Curriculum Mapping: Purpose and Practice

Curriculum mapping was developed in response to a lack of communication and readily available information about the curriculum in a given educational setting. It is designed to provide the “whole picture” of the taught curriculum, including relationships between components that may not otherwise be linked, such as undergraduate courses taught in different departments. Curriculum mapping provides a broad picture of the “real” curriculum – what is actually being delivered to the students, as opposed to the “fictional” curriculum, or what is being declared or intended (Harden, 2001)5. The curriculum map is usually a diagram that shows the relationships between curriculum elements, or a table/matrix that displays the different elements of the curriculum and the inter-relationship between these elements (Wigal, 2005)10. A curriculum map representing an undergraduate program, in its complete form, would include information on each and every learning experience at a very detailed level, across semesters and years. Curriculum mapping demonstrates the content and sequence of the curriculum, and the goals, objectives or requirements that the curriculum is meeting. Curriculum mapping also looks at the time allocated to particular tasks, and how this has an effect on student achievement in particular domains (Clough, James and Witcher, 1996)2.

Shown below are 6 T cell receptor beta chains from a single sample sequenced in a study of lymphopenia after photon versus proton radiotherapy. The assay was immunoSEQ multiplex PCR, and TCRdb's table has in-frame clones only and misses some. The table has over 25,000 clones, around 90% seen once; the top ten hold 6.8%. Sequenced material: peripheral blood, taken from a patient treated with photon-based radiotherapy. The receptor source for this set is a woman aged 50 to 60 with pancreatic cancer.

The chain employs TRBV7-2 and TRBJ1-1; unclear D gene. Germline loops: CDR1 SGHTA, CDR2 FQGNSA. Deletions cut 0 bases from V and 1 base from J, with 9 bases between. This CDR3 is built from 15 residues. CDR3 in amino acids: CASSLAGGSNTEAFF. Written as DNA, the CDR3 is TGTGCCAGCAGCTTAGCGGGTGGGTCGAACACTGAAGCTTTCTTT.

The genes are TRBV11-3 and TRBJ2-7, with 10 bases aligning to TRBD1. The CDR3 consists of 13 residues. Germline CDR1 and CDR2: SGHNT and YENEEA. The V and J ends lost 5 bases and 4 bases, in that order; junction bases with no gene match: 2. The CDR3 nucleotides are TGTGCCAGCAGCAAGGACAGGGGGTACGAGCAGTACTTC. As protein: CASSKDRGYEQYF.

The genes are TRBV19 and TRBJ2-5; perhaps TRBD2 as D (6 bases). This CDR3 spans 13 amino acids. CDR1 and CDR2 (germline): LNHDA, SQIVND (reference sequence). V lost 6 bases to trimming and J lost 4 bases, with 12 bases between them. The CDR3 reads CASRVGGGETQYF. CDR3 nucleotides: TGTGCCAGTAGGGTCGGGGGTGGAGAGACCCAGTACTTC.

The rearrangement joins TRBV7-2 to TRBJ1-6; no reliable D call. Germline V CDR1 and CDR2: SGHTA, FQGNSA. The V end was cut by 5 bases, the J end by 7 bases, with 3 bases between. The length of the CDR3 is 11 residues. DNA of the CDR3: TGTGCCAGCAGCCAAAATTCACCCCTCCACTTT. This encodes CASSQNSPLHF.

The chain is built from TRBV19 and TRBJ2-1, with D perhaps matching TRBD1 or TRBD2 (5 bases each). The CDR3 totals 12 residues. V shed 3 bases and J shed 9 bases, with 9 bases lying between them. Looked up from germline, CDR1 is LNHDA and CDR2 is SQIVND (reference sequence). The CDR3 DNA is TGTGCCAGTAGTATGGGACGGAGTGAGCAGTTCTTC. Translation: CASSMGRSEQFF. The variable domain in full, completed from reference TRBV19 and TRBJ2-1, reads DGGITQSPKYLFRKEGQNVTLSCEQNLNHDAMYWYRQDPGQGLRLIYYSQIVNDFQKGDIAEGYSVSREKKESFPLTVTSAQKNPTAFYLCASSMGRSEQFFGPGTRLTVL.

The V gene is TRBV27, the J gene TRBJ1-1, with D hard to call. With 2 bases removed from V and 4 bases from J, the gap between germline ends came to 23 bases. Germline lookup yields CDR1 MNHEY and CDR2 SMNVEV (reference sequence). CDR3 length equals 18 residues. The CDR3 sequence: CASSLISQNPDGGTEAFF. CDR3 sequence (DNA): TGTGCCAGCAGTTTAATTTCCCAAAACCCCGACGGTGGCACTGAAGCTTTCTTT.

Curriculum mapping is a practice often used in the K-12 education system, where schools and school boards attempt to organize and communicate curriculum in new ways. Curriculum mapping allows a school district to ensure that national and local benchmarks are being met (Declark, 2002)3, and ensure all students are receiving the appropriate learning experience, regardless of teacher or school. It also encourages teachers, across grades or disciplines to better coordinate and integrate their curriculum. The practice is also relatively common in medical education, and is evident throughout other undergraduate, graduate and professional programs. Little has been published about curriculum mapping efforts in engineering programs, despite the potential unique benefits to engineering, given factors such as its complexity, the importance of application of theory and the accreditation process.

Romkey, L., & Bradbury, L. (2007, June), Student Curriculum Mapping: A More Authentic Way Of Examining And Evaluating Curriculum Paper presented at 2007 Annual Conference & Exposition, Honolulu, Hawaii. https://peer.asee.org/2720

ASEE holds the copyright on this document. It may be read by the public free of charge. Authors may archive their work on personal websites or in institutional repositories with the following citation: © 2007 American Society for Engineering Education. Other scholars may excerpt or quote from these materials with the same citation. When excerpting or quoting from Conference Proceedings, authors should, in addition to noting the ASEE copyright, list all the original authors and their institutions and name the host city of the conference. - Last updated April 1, 2015